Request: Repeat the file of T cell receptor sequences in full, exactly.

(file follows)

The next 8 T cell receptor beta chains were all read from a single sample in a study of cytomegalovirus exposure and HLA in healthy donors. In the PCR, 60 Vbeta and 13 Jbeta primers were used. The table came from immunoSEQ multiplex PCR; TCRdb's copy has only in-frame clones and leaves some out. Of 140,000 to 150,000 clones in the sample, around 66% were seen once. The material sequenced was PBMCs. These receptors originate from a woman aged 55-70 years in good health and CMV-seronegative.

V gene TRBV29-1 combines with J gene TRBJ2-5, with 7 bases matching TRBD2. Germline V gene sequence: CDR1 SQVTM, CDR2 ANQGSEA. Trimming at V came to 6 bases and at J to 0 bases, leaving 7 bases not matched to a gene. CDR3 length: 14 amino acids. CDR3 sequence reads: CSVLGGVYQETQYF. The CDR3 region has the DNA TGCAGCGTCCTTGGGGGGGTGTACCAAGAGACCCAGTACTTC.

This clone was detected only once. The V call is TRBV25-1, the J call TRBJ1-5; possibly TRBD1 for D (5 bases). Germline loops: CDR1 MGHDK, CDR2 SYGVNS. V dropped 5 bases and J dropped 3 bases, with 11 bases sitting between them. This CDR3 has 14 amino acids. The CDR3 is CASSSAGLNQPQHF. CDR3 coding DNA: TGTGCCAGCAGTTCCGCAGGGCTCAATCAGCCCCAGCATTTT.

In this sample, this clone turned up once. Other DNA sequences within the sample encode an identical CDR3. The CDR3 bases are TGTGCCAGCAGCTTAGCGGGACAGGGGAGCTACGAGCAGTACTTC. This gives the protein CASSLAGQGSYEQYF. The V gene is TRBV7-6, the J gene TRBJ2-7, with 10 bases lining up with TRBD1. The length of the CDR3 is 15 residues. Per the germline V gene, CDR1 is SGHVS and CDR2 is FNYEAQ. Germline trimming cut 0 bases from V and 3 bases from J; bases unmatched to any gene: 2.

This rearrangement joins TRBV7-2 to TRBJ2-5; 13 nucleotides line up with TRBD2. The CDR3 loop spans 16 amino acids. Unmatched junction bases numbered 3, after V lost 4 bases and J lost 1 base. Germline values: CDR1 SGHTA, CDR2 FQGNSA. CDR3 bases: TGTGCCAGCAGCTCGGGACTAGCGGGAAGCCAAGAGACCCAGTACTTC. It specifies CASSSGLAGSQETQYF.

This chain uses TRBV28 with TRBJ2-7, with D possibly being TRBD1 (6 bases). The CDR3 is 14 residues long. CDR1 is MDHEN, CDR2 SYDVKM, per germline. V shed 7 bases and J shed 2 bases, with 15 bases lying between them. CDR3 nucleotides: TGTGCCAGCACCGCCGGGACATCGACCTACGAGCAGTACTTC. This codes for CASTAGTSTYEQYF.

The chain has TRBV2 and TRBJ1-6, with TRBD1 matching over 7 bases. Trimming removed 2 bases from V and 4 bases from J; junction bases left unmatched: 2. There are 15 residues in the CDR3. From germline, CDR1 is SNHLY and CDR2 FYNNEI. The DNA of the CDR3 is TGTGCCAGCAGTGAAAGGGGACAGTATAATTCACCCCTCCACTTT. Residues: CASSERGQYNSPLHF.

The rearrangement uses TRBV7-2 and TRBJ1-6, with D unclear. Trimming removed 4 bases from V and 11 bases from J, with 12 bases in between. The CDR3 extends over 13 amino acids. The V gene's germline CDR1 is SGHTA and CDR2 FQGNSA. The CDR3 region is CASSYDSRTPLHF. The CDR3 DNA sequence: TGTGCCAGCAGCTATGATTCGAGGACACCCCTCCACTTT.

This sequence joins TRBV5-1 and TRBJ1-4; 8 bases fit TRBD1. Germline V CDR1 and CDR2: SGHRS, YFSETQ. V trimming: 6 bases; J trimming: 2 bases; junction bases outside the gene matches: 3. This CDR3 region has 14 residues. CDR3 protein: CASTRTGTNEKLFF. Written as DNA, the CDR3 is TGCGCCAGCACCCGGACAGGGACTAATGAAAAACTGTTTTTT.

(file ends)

The next 8 T cell receptor beta chains were all read from a single sample in a study of cytomegalovirus exposure and HLA in healthy donors. In the PCR, 60 Vbeta and 13 Jbeta primers were used. The table came from immunoSEQ multiplex PCR; TCRdb's copy has only in-frame clones and leaves some out. Of 140,000 to 150,000 clones in the sample, around 66% were seen once. The material sequenced was PBMCs. These receptors originate from a woman aged 55-70 years in good health and CMV-seronegative.

V gene TRBV29-1 combines with J gene TRBJ2-5, with 7 bases matching TRBD2. Germline V gene sequence: CDR1 SQVTM, CDR2 ANQGSEA. Trimming at V came to 6 bases and at J to 0 bases, leaving 7 bases not matched to a gene. CDR3 length: 14 amino acids. CDR3 sequence reads: CSVLGGVYQETQYF. The CDR3 region has the DNA TGCAGCGTCCTTGGGGGGGTGTACCAAGAGACCCAGTACTTC.

This clone was detected only once. The V call is TRBV25-1, the J call TRBJ1-5; possibly TRBD1 for D (5 bases). Germline loops: CDR1 MGHDK, CDR2 SYGVNS. V dropped 5 bases and J dropped 3 bases, with 11 bases sitting between them. This CDR3 has 14 amino acids. The CDR3 is CASSSAGLNQPQHF. CDR3 coding DNA: TGTGCCAGCAGTTCCGCAGGGCTCAATCAGCCCCAGCATTTT.

In this sample, this clone turned up once. Other DNA sequences within the sample encode an identical CDR3. The CDR3 bases are TGTGCCAGCAGCTTAGCGGGACAGGGGAGCTACGAGCAGTACTTC. This gives the protein CASSLAGQGSYEQYF. The V gene is TRBV7-6, the J gene TRBJ2-7, with 10 bases lining up with TRBD1. The length of the CDR3 is 15 residues. Per the germline V gene, CDR1 is SGHVS and CDR2 is FNYEAQ. Germline trimming cut 0 bases from V and 3 bases from J; bases unmatched to any gene: 2.

This rearrangement joins TRBV7-2 to TRBJ2-5; 13 nucleotides line up with TRBD2. The CDR3 loop spans 16 amino acids. Unmatched junction bases numbered 3, after V lost 4 bases and J lost 1 base. Germline values: CDR1 SGHTA, CDR2 FQGNSA. CDR3 bases: TGTGCCAGCAGCTCGGGACTAGCGGGAAGCCAAGAGACCCAGTACTTC. It specifies CASSSGLAGSQETQYF.

This chain uses TRBV28 with TRBJ2-7, with D possibly being TRBD1 (6 bases). The CDR3 is 14 residues long. CDR1 is MDHEN, CDR2 SYDVKM, per germline. V shed 7 bases and J shed 2 bases, with 15 bases lying between them. CDR3 nucleotides: TGTGCCAGCACCGCCGGGACATCGACCTACGAGCAGTACTTC. This codes for CASTAGTSTYEQYF.

The chain has TRBV2 and TRBJ1-6, with TRBD1 matching over 7 bases. Trimming removed 2 bases from V and 4 bases from J; junction bases left unmatched: 2. There are 15 residues in the CDR3. From germline, CDR1 is SNHLY and CDR2 FYNNEI. The DNA of the CDR3 is TGTGCCAGCAGTGAAAGGGGACAGTATAATTCACCCCTCCACTTT. Residues: CASSERGQYNSPLHF.

The rearrangement uses TRBV7-2 and TRBJ1-6, with D unclear. Trimming removed 4 bases from V and 11 bases from J, with 12 bases in between. The CDR3 extends over 13 amino acids. The V gene's germline CDR1 is SGHTA and CDR2 FQGNSA. The CDR3 region is CASSYDSRTPLHF. The CDR3 DNA sequence: TGTGCCAGCAGCTATGATTCGAGGACACCCCTCCACTTT.

This sequence joins TRBV5-1 and TRBJ1-4; 8 bases fit TRBD1. Germline V CDR1 and CDR2: SGHRS, YFSETQ. V trimming: 6 bases; J trimming: 2 bases; junction bases outside the gene matches: 3. This CDR3 region has 14 residues. CDR3 protein: CASTRTGTNEKLFF. Written as DNA, the CDR3 is TGCGCCAGCACCCGGACAGGGACTAATGAAAAACTGTTTTTT.